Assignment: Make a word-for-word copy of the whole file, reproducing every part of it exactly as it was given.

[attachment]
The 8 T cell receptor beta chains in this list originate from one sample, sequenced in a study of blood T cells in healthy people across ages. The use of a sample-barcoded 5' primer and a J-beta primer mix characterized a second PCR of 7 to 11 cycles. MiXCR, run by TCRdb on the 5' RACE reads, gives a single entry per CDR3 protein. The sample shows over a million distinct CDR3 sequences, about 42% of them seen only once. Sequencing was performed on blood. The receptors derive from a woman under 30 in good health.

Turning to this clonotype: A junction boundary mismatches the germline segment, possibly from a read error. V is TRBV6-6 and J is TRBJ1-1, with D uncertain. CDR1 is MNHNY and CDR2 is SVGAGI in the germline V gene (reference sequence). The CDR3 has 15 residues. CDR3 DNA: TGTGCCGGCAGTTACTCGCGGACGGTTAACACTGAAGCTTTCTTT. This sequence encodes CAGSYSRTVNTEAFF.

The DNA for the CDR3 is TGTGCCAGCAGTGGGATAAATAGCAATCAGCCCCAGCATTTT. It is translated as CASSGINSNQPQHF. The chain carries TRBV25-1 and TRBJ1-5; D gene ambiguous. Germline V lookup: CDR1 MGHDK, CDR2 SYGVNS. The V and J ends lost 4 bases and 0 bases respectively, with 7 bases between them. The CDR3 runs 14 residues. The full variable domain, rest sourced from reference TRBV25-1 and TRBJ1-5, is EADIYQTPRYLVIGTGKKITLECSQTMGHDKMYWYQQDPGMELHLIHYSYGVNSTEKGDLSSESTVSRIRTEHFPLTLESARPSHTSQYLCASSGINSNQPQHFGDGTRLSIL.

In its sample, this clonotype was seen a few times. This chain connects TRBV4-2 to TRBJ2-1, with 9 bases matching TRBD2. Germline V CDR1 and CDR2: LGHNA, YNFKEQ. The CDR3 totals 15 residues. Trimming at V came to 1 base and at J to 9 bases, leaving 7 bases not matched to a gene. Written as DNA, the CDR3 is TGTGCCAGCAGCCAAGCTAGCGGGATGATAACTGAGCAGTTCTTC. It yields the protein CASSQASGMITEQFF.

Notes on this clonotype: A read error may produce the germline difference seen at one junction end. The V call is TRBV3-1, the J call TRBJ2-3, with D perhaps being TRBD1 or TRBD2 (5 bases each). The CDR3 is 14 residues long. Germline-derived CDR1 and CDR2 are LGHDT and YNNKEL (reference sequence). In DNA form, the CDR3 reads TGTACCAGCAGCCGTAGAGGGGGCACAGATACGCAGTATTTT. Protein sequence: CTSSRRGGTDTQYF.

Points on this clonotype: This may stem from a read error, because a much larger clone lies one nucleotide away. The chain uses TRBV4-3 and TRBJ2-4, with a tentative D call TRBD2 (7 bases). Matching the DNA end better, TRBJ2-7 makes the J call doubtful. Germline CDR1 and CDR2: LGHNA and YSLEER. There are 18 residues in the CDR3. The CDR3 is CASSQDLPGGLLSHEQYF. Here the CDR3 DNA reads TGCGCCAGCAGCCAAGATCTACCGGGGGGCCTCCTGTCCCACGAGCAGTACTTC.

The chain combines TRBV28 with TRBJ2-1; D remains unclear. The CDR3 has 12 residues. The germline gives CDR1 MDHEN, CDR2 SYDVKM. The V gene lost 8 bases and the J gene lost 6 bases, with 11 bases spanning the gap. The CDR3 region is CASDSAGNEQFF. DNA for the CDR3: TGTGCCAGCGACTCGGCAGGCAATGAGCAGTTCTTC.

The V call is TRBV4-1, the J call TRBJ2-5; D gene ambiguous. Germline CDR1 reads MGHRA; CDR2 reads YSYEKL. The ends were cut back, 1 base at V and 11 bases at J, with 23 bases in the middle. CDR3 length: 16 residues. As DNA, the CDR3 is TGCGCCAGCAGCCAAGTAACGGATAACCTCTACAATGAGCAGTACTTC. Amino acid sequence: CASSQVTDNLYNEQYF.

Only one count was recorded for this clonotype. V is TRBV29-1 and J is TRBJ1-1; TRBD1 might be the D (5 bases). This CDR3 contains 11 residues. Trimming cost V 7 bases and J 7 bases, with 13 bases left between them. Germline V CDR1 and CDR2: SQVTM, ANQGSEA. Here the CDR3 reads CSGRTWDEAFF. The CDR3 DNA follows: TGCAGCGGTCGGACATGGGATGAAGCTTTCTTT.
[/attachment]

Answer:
The 8 T cell receptor beta chains in this list originate from one sample, sequenced in a study of blood T cells in healthy people across ages. The use of a sample-barcoded 5' primer and a J-beta primer mix characterized a second PCR of 7 to 11 cycles. MiXCR, run by TCRdb on the 5' RACE reads, gives a single entry per CDR3 protein. The sample shows over a million distinct CDR3 sequences, about 42% of them seen only once. Sequencing was performed on blood. The receptors derive from a woman under 30 in good health.

Turning to this clonotype: A junction boundary mismatches the germline segment, possibly from a read error. V is TRBV6-6 and J is TRBJ1-1, with D uncertain. CDR1 is MNHNY and CDR2 is SVGAGI in the germline V gene (reference sequence). The CDR3 has 15 residues. CDR3 DNA: TGTGCCGGCAGTTACTCGCGGACGGTTAACACTGAAGCTTTCTTT. This sequence encodes CAGSYSRTVNTEAFF.

The DNA for the CDR3 is TGTGCCAGCAGTGGGATAAATAGCAATCAGCCCCAGCATTTT. It is translated as CASSGINSNQPQHF. The chain carries TRBV25-1 and TRBJ1-5; D gene ambiguous. Germline V lookup: CDR1 MGHDK, CDR2 SYGVNS. The V and J ends lost 4 bases and 0 bases respectively, with 7 bases between them. The CDR3 runs 14 residues. The full variable domain, rest sourced from reference TRBV25-1 and TRBJ1-5, is EADIYQTPRYLVIGTGKKITLECSQTMGHDKMYWYQQDPGMELHLIHYSYGVNSTEKGDLSSESTVSRIRTEHFPLTLESARPSHTSQYLCASSGINSNQPQHFGDGTRLSIL.

In its sample, this clonotype was seen a few times. This chain connects TRBV4-2 to TRBJ2-1, with 9 bases matching TRBD2. Germline V CDR1 and CDR2: LGHNA, YNFKEQ. The CDR3 totals 15 residues. Trimming at V came to 1 base and at J to 9 bases, leaving 7 bases not matched to a gene. Written as DNA, the CDR3 is TGTGCCAGCAGCCAAGCTAGCGGGATGATAACTGAGCAGTTCTTC. It yields the protein CASSQASGMITEQFF.

Notes on this clonotype: A read error may produce the germline difference seen at one junction end. The V call is TRBV3-1, the J call TRBJ2-3, with D perhaps being TRBD1 or TRBD2 (5 bases each). The CDR3 is 14 residues long. Germline-derived CDR1 and CDR2 are LGHDT and YNNKEL (reference sequence). In DNA form, the CDR3 reads TGTACCAGCAGCCGTAGAGGGGGCACAGATACGCAGTATTTT. Protein sequence: CTSSRRGGTDTQYF.

Points on this clonotype: This may stem from a read error, because a much larger clone lies one nucleotide away. The chain uses TRBV4-3 and TRBJ2-4, with a tentative D call TRBD2 (7 bases). Matching the DNA end better, TRBJ2-7 makes the J call doubtful. Germline CDR1 and CDR2: LGHNA and YSLEER. There are 18 residues in the CDR3. The CDR3 is CASSQDLPGGLLSHEQYF. Here the CDR3 DNA reads TGCGCCAGCAGCCAAGATCTACCGGGGGGCCTCCTGTCCCACGAGCAGTACTTC.

The chain combines TRBV28 with TRBJ2-1; D remains unclear. The CDR3 has 12 residues. The germline gives CDR1 MDHEN, CDR2 SYDVKM. The V gene lost 8 bases and the J gene lost 6 bases, with 11 bases spanning the gap. The CDR3 region is CASDSAGNEQFF. DNA for the CDR3: TGTGCCAGCGACTCGGCAGGCAATGAGCAGTTCTTC.

The V call is TRBV4-1, the J call TRBJ2-5; D gene ambiguous. Germline CDR1 reads MGHRA; CDR2 reads YSYEKL. The ends were cut back, 1 base at V and 11 bases at J, with 23 bases in the middle. CDR3 length: 16 residues. As DNA, the CDR3 is TGCGCCAGCAGCCAAGTAACGGATAACCTCTACAATGAGCAGTACTTC. Amino acid sequence: CASSQVTDNLYNEQYF.

Only one count was recorded for this clonotype. V is TRBV29-1 and J is TRBJ1-1; TRBD1 might be the D (5 bases). This CDR3 contains 11 residues. Trimming cost V 7 bases and J 7 bases, with 13 bases left between them. Germline V CDR1 and CDR2: SQVTM, ANQGSEA. Here the CDR3 reads CSGRTWDEAFF. The CDR3 DNA follows: TGCAGCGGTCGGACATGGGATGAAGCTTTCTTT.